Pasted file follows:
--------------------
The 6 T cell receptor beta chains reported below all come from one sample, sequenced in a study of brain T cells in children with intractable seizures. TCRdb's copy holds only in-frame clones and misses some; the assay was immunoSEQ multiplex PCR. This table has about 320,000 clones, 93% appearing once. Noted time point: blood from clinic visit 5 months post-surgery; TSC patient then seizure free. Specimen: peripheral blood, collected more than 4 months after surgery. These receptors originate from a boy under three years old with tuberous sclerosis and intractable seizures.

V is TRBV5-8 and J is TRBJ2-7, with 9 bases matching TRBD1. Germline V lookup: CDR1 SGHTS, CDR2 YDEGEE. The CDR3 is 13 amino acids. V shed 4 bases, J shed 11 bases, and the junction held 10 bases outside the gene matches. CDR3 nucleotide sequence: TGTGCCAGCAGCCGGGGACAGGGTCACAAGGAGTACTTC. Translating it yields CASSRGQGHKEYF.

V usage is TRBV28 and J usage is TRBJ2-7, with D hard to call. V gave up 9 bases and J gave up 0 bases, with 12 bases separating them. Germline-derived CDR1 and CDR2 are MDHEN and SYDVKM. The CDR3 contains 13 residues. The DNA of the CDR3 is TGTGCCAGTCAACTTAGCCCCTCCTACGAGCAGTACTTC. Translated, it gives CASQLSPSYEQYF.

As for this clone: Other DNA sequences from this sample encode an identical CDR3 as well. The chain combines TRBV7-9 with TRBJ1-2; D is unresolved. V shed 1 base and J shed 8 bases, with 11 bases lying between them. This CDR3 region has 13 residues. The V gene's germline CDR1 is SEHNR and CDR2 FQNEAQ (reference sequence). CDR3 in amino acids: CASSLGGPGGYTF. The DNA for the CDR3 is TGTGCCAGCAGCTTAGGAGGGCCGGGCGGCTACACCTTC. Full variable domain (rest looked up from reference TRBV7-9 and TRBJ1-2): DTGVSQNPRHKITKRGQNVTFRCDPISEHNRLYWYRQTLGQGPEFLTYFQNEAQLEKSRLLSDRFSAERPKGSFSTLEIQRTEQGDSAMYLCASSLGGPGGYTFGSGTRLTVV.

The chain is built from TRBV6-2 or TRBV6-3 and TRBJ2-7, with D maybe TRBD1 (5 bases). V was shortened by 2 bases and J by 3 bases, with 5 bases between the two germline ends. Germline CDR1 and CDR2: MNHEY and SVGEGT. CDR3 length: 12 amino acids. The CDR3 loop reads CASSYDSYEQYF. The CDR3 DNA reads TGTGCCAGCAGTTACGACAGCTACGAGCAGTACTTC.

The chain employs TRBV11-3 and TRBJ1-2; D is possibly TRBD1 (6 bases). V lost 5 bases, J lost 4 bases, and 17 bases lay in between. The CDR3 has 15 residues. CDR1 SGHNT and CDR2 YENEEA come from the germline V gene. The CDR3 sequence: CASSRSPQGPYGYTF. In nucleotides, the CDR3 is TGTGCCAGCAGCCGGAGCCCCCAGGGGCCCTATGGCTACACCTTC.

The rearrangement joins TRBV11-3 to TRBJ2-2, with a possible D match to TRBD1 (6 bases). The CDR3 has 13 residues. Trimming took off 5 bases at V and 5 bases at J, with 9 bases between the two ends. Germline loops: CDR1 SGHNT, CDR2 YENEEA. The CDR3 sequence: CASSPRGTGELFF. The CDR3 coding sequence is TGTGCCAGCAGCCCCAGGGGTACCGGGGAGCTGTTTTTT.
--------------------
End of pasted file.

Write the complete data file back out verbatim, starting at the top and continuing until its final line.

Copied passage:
The 6 T cell receptor beta chains reported below all come from one sample, sequenced in a study of brain T cells in children with intractable seizures. TCRdb's copy holds only in-frame clones and misses some; the assay was immunoSEQ multiplex PCR. This table has about 320,000 clones, 93% appearing once. Noted time point: blood from clinic visit 5 months post-surgery; TSC patient then seizure free. Specimen: peripheral blood, collected more than 4 months after surgery. These receptors originate from a boy under three years old with tuberous sclerosis and intractable seizures.

V is TRBV5-8 and J is TRBJ2-7, with 9 bases matching TRBD1. Germline V lookup: CDR1 SGHTS, CDR2 YDEGEE. The CDR3 is 13 amino acids. V shed 4 bases, J shed 11 bases, and the junction held 10 bases outside the gene matches. CDR3 nucleotide sequence: TGTGCCAGCAGCCGGGGACAGGGTCACAAGGAGTACTTC. Translating it yields CASSRGQGHKEYF.

V usage is TRBV28 and J usage is TRBJ2-7, with D hard to call. V gave up 9 bases and J gave up 0 bases, with 12 bases separating them. Germline-derived CDR1 and CDR2 are MDHEN and SYDVKM. The CDR3 contains 13 residues. The DNA of the CDR3 is TGTGCCAGTCAACTTAGCCCCTCCTACGAGCAGTACTTC. Translated, it gives CASQLSPSYEQYF.

As for this clone: Other DNA sequences from this sample encode an identical CDR3 as well. The chain combines TRBV7-9 with TRBJ1-2; D is unresolved. V shed 1 base and J shed 8 bases, with 11 bases lying between them. This CDR3 region has 13 residues. The V gene's germline CDR1 is SEHNR and CDR2 FQNEAQ (reference sequence). CDR3 in amino acids: CASSLGGPGGYTF. The DNA for the CDR3 is TGTGCCAGCAGCTTAGGAGGGCCGGGCGGCTACACCTTC. Full variable domain (rest looked up from reference TRBV7-9 and TRBJ1-2): DTGVSQNPRHKITKRGQNVTFRCDPISEHNRLYWYRQTLGQGPEFLTYFQNEAQLEKSRLLSDRFSAERPKGSFSTLEIQRTEQGDSAMYLCASSLGGPGGYTFGSGTRLTVV.

The chain is built from TRBV6-2 or TRBV6-3 and TRBJ2-7, with D maybe TRBD1 (5 bases). V was shortened by 2 bases and J by 3 bases, with 5 bases between the two germline ends. Germline CDR1 and CDR2: MNHEY and SVGEGT. CDR3 length: 12 amino acids. The CDR3 loop reads CASSYDSYEQYF. The CDR3 DNA reads TGTGCCAGCAGTTACGACAGCTACGAGCAGTACTTC.

The chain employs TRBV11-3 and TRBJ1-2; D is possibly TRBD1 (6 bases). V lost 5 bases, J lost 4 bases, and 17 bases lay in between. The CDR3 has 15 residues. CDR1 SGHNT and CDR2 YENEEA come from the germline V gene. The CDR3 sequence: CASSRSPQGPYGYTF. In nucleotides, the CDR3 is TGTGCCAGCAGCCGGAGCCCCCAGGGGCCCTATGGCTACACCTTC.

The rearrangement joins TRBV11-3 to TRBJ2-2, with a possible D match to TRBD1 (6 bases). The CDR3 has 13 residues. Trimming took off 5 bases at V and 5 bases at J, with 9 bases between the two ends. Germline loops: CDR1 SGHNT, CDR2 YENEEA. The CDR3 sequence: CASSPRGTGELFF. The CDR3 coding sequence is TGTGCCAGCAGCCCCAGGGGTACCGGGGAGCTGTTTTTT.